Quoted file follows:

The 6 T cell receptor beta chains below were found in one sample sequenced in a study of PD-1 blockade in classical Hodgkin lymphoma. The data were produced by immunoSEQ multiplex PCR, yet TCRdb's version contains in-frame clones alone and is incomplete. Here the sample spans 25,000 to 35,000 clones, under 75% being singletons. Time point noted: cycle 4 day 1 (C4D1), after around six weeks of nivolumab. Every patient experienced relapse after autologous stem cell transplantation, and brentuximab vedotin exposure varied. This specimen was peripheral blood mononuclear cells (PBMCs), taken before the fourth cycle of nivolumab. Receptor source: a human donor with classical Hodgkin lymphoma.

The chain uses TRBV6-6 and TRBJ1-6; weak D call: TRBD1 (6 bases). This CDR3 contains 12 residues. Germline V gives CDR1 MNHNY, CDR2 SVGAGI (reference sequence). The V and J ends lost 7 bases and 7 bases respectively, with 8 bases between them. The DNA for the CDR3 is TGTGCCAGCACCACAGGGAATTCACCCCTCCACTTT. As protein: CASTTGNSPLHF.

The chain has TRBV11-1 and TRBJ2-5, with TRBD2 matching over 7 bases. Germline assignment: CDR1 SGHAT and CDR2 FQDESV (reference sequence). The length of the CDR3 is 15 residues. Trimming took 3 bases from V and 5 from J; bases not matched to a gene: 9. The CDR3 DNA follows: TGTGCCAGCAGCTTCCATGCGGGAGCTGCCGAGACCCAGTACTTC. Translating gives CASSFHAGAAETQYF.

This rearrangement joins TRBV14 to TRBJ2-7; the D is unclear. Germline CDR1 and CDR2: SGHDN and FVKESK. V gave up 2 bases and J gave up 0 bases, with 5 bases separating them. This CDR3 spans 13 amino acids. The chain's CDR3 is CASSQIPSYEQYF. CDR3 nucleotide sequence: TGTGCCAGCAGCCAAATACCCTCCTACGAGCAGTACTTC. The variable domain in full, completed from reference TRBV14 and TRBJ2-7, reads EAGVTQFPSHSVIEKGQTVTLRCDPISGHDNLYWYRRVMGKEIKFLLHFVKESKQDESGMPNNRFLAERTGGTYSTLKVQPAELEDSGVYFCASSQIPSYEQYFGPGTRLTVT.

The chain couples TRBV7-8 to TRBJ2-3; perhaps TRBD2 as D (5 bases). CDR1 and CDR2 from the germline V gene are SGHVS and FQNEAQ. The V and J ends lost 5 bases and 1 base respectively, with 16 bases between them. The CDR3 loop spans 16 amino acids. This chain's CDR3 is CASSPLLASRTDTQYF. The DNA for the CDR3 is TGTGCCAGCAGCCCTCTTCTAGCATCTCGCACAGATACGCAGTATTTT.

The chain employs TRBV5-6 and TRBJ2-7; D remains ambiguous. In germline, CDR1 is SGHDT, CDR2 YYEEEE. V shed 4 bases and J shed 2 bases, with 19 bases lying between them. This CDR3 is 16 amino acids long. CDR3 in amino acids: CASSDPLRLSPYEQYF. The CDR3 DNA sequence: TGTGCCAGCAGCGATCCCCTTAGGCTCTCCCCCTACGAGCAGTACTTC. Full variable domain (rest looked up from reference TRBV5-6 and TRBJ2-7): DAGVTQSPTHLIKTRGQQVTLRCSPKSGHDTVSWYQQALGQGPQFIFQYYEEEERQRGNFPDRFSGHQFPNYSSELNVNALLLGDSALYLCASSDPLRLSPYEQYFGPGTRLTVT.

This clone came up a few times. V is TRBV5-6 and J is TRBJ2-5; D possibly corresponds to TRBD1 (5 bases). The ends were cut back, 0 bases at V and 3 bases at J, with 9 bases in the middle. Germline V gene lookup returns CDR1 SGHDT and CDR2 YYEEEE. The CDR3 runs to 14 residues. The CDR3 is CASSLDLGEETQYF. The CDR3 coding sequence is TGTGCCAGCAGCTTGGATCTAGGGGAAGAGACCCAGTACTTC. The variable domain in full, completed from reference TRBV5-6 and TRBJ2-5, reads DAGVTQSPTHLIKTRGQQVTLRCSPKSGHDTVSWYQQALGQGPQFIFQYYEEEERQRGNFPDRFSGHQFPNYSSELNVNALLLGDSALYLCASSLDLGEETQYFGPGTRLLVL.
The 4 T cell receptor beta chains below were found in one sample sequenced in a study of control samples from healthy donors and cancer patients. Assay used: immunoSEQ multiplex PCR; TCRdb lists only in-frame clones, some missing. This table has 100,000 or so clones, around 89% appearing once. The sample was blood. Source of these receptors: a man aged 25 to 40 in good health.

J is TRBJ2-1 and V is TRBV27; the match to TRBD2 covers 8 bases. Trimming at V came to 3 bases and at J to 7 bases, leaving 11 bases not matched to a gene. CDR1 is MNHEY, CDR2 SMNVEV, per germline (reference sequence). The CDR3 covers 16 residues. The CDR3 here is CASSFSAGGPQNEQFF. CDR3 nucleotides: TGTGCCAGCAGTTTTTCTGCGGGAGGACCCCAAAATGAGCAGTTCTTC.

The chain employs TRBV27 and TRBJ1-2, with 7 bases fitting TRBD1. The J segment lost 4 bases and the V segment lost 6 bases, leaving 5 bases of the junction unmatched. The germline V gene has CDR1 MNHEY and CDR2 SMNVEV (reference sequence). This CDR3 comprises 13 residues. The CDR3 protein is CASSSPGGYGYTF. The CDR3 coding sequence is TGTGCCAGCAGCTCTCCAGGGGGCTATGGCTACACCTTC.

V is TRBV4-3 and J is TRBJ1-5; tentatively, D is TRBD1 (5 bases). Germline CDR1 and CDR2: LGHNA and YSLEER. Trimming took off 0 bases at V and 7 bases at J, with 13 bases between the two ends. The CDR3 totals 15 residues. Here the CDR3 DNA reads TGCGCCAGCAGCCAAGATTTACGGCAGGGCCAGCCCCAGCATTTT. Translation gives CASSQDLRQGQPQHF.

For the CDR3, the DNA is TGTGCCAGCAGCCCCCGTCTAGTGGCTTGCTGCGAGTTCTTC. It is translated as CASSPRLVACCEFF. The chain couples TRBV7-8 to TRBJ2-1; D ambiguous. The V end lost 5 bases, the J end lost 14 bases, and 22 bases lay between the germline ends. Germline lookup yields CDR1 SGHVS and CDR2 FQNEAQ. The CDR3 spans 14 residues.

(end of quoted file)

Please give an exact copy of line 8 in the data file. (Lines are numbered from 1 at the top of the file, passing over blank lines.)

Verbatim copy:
The 4 T cell receptor beta chains below were found in one sample sequenced in a study of control samples from healthy donors and cancer patients. Assay used: immunoSEQ multiplex PCR; TCRdb lists only in-frame clones, some missing. This table has 100,000 or so clones, around 89% appearing once. The sample was blood. Source of these receptors: a man aged 25 to 40 in good health.